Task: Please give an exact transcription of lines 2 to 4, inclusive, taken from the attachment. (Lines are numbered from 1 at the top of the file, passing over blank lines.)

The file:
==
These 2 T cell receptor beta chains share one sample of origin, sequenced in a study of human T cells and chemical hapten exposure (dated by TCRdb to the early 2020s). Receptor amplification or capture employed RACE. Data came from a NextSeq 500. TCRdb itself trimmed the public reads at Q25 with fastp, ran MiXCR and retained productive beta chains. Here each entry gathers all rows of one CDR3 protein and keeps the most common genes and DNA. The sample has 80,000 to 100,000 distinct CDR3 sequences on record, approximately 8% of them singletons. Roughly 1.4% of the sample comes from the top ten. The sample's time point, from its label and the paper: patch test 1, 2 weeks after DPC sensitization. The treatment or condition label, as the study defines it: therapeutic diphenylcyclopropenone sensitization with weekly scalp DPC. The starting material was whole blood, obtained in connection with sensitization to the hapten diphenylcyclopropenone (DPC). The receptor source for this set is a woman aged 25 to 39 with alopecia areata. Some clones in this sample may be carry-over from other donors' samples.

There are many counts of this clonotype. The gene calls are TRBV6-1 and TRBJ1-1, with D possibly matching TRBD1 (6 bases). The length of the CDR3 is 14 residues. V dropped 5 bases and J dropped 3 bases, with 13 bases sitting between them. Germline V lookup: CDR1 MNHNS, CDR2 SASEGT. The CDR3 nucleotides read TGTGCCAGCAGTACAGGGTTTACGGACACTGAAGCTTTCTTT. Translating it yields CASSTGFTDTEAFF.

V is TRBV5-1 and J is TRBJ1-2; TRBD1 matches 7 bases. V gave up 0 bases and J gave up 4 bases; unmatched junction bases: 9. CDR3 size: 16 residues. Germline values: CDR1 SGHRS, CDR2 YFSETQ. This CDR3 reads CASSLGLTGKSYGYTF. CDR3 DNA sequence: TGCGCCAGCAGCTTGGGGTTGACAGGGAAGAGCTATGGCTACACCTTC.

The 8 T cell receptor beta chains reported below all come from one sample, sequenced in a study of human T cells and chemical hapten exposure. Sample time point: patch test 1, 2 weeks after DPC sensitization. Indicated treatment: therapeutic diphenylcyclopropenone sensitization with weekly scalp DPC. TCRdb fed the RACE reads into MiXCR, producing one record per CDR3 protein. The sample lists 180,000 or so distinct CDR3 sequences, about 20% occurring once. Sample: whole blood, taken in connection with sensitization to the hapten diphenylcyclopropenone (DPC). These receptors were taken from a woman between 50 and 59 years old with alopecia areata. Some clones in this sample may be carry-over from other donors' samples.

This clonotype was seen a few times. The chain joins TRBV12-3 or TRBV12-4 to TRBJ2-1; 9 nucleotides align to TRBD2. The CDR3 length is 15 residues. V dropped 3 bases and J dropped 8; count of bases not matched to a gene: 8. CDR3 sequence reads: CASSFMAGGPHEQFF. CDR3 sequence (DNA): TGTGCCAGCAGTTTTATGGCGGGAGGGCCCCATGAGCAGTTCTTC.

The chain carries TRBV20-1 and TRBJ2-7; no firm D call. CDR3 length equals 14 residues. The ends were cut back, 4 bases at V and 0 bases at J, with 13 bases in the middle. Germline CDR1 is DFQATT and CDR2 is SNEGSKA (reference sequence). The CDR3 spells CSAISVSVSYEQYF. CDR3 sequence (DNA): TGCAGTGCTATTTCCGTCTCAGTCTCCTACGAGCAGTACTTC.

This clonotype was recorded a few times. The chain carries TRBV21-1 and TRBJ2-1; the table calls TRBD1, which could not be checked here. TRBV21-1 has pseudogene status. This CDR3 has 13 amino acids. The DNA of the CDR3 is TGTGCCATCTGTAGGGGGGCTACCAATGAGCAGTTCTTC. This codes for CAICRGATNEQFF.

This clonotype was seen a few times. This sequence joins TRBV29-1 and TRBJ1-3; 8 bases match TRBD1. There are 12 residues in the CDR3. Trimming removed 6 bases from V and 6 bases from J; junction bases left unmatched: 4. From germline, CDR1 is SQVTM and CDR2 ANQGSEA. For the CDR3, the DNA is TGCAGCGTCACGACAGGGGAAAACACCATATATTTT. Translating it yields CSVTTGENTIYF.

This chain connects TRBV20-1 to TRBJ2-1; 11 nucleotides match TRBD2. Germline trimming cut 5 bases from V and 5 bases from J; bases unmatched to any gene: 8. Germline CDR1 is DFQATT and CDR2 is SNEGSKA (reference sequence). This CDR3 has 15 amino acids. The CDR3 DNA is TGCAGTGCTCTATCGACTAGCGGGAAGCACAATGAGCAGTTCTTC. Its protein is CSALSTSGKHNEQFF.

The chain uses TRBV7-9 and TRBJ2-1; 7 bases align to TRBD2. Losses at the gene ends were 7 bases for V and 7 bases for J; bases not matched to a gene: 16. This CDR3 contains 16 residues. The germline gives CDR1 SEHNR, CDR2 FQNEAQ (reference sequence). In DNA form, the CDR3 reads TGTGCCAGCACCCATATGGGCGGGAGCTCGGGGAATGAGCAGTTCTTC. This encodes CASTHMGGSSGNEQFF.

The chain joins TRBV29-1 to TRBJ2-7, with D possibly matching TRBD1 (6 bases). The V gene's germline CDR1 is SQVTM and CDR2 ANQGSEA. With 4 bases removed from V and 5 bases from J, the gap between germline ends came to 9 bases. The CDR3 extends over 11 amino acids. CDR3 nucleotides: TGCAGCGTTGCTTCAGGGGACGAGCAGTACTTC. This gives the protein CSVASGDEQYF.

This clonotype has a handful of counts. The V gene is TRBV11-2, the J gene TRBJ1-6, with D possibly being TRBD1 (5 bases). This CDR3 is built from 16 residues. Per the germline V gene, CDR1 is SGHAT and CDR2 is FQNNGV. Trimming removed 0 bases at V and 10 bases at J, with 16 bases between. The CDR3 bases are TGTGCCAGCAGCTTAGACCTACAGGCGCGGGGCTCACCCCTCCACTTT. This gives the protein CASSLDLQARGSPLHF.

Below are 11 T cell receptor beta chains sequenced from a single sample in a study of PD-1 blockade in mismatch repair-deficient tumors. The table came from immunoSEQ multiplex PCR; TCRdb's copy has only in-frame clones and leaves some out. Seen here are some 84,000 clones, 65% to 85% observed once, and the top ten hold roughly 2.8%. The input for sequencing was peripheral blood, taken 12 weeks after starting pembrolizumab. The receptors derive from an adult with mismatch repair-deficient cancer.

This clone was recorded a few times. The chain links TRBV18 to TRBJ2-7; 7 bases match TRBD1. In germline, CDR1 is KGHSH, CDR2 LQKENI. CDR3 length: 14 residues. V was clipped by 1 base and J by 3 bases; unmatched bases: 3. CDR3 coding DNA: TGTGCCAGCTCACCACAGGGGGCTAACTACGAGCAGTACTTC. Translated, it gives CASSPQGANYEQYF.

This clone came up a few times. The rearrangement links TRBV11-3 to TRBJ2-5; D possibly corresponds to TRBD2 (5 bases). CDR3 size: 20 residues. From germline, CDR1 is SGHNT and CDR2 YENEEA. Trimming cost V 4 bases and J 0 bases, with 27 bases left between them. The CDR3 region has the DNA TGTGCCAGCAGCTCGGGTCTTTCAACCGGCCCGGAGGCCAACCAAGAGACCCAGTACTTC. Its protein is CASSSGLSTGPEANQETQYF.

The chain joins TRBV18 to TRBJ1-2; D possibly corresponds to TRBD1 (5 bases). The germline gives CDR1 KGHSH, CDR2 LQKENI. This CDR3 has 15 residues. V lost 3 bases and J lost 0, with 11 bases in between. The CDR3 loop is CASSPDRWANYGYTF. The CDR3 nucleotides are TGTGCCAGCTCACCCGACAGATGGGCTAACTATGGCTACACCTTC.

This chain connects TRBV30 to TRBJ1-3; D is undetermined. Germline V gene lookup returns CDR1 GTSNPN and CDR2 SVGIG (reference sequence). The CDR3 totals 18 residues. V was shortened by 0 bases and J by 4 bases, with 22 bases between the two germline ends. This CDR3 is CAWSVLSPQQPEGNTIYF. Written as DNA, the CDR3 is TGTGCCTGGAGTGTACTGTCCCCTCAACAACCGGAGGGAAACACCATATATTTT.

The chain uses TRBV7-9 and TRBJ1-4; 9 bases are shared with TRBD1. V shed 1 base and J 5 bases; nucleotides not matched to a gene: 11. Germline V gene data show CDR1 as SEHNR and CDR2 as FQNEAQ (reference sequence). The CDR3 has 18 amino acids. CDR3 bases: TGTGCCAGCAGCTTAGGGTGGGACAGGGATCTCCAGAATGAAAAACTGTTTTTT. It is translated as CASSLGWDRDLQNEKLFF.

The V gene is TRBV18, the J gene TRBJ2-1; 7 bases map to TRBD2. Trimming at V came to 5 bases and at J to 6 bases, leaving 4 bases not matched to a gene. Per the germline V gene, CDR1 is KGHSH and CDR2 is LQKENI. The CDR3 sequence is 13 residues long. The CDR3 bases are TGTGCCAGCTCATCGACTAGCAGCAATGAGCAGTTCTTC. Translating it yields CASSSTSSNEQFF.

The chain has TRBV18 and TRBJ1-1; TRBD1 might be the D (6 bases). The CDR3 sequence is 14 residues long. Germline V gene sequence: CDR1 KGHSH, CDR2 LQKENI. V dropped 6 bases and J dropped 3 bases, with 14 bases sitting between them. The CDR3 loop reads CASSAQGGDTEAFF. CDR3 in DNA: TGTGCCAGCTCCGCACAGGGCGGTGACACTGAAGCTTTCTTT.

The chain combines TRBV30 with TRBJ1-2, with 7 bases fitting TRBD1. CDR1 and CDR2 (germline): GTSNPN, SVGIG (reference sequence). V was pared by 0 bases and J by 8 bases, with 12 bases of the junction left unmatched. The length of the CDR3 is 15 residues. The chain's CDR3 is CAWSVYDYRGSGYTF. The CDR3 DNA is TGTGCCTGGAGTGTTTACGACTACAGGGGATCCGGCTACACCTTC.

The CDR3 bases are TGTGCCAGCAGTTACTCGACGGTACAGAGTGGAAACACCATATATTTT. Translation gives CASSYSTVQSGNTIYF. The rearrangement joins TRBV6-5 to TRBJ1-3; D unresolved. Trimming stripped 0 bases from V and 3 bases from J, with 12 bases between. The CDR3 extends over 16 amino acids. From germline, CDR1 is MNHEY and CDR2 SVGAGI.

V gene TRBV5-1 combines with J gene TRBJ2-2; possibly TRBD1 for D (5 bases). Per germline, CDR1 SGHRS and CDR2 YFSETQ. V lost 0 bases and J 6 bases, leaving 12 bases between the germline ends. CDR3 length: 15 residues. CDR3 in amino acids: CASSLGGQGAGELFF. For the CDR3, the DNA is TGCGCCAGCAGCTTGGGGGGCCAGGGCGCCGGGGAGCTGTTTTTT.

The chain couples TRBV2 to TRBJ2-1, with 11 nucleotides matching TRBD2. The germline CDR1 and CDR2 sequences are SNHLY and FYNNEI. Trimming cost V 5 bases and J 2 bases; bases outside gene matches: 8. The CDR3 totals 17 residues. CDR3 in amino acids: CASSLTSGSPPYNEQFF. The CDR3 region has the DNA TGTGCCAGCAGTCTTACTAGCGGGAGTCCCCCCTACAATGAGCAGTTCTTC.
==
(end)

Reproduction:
There are many counts of this clonotype. The gene calls are TRBV6-1 and TRBJ1-1, with D possibly matching TRBD1 (6 bases). The length of the CDR3 is 14 residues. V dropped 5 bases and J dropped 3 bases, with 13 bases sitting between them. Germline V lookup: CDR1 MNHNS, CDR2 SASEGT. The CDR3 nucleotides read TGTGCCAGCAGTACAGGGTTTACGGACACTGAAGCTTTCTTT. Translating it yields CASSTGFTDTEAFF.

V is TRBV5-1 and J is TRBJ1-2; TRBD1 matches 7 bases. V gave up 0 bases and J gave up 4 bases; unmatched junction bases: 9. CDR3 size: 16 residues. Germline values: CDR1 SGHRS, CDR2 YFSETQ. This CDR3 reads CASSLGLTGKSYGYTF. CDR3 DNA sequence: TGCGCCAGCAGCTTGGGGTTGACAGGGAAGAGCTATGGCTACACCTTC.

The 8 T cell receptor beta chains reported below all come from one sample, sequenced in a study of human T cells and chemical hapten exposure. Sample time point: patch test 1, 2 weeks after DPC sensitization. Indicated treatment: therapeutic diphenylcyclopropenone sensitization with weekly scalp DPC. TCRdb fed the RACE reads into MiXCR, producing one record per CDR3 protein. The sample lists 180,000 or so distinct CDR3 sequences, about 20% occurring once. Sample: whole blood, taken in connection with sensitization to the hapten diphenylcyclopropenone (DPC). These receptors were taken from a woman between 50 and 59 years old with alopecia areata. Some clones in this sample may be carry-over from other donors' samples.